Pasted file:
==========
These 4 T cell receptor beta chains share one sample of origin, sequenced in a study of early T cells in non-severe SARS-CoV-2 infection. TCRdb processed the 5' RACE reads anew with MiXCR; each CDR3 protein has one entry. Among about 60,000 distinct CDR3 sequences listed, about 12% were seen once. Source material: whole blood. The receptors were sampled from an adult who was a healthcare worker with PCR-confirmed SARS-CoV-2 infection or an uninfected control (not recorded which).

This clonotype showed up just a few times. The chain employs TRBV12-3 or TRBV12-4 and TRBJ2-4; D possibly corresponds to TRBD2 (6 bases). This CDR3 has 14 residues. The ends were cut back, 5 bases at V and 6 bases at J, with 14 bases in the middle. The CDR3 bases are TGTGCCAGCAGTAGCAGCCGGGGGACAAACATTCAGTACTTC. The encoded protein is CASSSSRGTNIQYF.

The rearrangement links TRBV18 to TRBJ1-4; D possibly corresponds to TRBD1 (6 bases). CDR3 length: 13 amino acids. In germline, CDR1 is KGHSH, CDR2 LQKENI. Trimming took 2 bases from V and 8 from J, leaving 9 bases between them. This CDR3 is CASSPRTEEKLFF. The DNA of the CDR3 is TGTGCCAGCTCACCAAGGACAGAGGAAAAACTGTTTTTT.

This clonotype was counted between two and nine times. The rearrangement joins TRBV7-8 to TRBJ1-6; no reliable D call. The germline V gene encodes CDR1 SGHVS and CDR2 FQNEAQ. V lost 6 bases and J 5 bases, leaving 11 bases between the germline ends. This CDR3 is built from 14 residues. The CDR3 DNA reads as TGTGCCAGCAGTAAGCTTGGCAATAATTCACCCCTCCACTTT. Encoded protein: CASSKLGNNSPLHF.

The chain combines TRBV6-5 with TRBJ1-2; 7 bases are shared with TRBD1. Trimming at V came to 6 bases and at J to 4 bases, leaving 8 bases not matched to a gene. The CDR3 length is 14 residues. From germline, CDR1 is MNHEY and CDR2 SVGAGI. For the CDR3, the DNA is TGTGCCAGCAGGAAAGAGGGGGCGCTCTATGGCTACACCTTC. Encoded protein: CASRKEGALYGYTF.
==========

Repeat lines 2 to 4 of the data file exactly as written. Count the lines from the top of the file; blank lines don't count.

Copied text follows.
This clonotype showed up just a few times. The chain employs TRBV12-3 or TRBV12-4 and TRBJ2-4; D possibly corresponds to TRBD2 (6 bases). This CDR3 has 14 residues. The ends were cut back, 5 bases at V and 6 bases at J, with 14 bases in the middle. The CDR3 bases are TGTGCCAGCAGTAGCAGCCGGGGGACAAACATTCAGTACTTC. The encoded protein is CASSSSRGTNIQYF.

The rearrangement links TRBV18 to TRBJ1-4; D possibly corresponds to TRBD1 (6 bases). CDR3 length: 13 amino acids. In germline, CDR1 is KGHSH, CDR2 LQKENI. Trimming took 2 bases from V and 8 from J, leaving 9 bases between them. This CDR3 is CASSPRTEEKLFF. The DNA of the CDR3 is TGTGCCAGCTCACCAAGGACAGAGGAAAAACTGTTTTTT.

This clonotype was counted between two and nine times. The rearrangement joins TRBV7-8 to TRBJ1-6; no reliable D call. The germline V gene encodes CDR1 SGHVS and CDR2 FQNEAQ. V lost 6 bases and J 5 bases, leaving 11 bases between the germline ends. This CDR3 is built from 14 residues. The CDR3 DNA reads as TGTGCCAGCAGTAAGCTTGGCAATAATTCACCCCTCCACTTT. Encoded protein: CASSKLGNNSPLHF.